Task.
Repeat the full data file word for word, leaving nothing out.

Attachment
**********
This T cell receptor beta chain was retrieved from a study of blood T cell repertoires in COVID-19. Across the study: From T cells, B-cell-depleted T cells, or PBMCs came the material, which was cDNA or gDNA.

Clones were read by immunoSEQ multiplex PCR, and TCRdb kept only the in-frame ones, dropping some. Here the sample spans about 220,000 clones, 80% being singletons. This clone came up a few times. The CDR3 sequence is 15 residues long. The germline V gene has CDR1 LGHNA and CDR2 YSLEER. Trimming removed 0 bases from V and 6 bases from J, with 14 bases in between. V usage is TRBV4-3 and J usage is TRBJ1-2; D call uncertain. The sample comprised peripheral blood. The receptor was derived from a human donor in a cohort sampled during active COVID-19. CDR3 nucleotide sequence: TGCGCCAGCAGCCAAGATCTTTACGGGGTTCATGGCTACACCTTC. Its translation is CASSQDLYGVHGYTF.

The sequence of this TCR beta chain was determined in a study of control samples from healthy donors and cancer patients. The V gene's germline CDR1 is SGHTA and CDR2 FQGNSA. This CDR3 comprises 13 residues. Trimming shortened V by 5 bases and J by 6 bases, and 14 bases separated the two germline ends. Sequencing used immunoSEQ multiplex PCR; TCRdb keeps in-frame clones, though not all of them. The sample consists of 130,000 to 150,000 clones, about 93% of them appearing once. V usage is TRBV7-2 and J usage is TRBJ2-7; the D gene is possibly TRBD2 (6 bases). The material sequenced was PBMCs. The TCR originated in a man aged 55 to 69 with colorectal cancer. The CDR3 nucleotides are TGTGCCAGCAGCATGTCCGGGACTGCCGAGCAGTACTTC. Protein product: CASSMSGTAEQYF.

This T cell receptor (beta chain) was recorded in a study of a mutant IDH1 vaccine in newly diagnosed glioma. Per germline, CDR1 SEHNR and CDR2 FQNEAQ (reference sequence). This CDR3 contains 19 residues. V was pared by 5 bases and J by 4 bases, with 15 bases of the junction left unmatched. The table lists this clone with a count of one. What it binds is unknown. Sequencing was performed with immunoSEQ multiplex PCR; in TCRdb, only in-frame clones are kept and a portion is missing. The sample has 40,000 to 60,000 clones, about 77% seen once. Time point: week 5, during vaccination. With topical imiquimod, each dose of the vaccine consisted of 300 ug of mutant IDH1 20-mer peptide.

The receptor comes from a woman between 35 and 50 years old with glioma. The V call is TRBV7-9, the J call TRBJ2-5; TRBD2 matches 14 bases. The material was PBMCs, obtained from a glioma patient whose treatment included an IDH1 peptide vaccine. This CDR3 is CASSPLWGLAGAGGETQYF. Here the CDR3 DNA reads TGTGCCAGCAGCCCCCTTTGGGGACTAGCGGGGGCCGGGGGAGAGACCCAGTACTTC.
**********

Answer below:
This T cell receptor beta chain was retrieved from a study of blood T cell repertoires in COVID-19. Across the study: From T cells, B-cell-depleted T cells, or PBMCs came the material, which was cDNA or gDNA.

Clones were read by immunoSEQ multiplex PCR, and TCRdb kept only the in-frame ones, dropping some. Here the sample spans about 220,000 clones, 80% being singletons. This clone came up a few times. The CDR3 sequence is 15 residues long. The germline V gene has CDR1 LGHNA and CDR2 YSLEER. Trimming removed 0 bases from V and 6 bases from J, with 14 bases in between. V usage is TRBV4-3 and J usage is TRBJ1-2; D call uncertain. The sample comprised peripheral blood. The receptor was derived from a human donor in a cohort sampled during active COVID-19. CDR3 nucleotide sequence: TGCGCCAGCAGCCAAGATCTTTACGGGGTTCATGGCTACACCTTC. Its translation is CASSQDLYGVHGYTF.

The sequence of this TCR beta chain was determined in a study of control samples from healthy donors and cancer patients. The V gene's germline CDR1 is SGHTA and CDR2 FQGNSA. This CDR3 comprises 13 residues. Trimming shortened V by 5 bases and J by 6 bases, and 14 bases separated the two germline ends. Sequencing used immunoSEQ multiplex PCR; TCRdb keeps in-frame clones, though not all of them. The sample consists of 130,000 to 150,000 clones, about 93% of them appearing once. V usage is TRBV7-2 and J usage is TRBJ2-7; the D gene is possibly TRBD2 (6 bases). The material sequenced was PBMCs. The TCR originated in a man aged 55 to 69 with colorectal cancer. The CDR3 nucleotides are TGTGCCAGCAGCATGTCCGGGACTGCCGAGCAGTACTTC. Protein product: CASSMSGTAEQYF.

This T cell receptor (beta chain) was recorded in a study of a mutant IDH1 vaccine in newly diagnosed glioma. Per germline, CDR1 SEHNR and CDR2 FQNEAQ (reference sequence). This CDR3 contains 19 residues. V was pared by 5 bases and J by 4 bases, with 15 bases of the junction left unmatched. The table lists this clone with a count of one. What it binds is unknown. Sequencing was performed with immunoSEQ multiplex PCR; in TCRdb, only in-frame clones are kept and a portion is missing. The sample has 40,000 to 60,000 clones, about 77% seen once. Time point: week 5, during vaccination. With topical imiquimod, each dose of the vaccine consisted of 300 ug of mutant IDH1 20-mer peptide.

The receptor comes from a woman between 35 and 50 years old with glioma. The V call is TRBV7-9, the J call TRBJ2-5; TRBD2 matches 14 bases. The material was PBMCs, obtained from a glioma patient whose treatment included an IDH1 peptide vaccine. This CDR3 is CASSPLWGLAGAGGETQYF. Here the CDR3 DNA reads TGTGCCAGCAGCCCCCTTTGGGGACTAGCGGGGGCCGGGGGAGAGACCCAGTACTTC.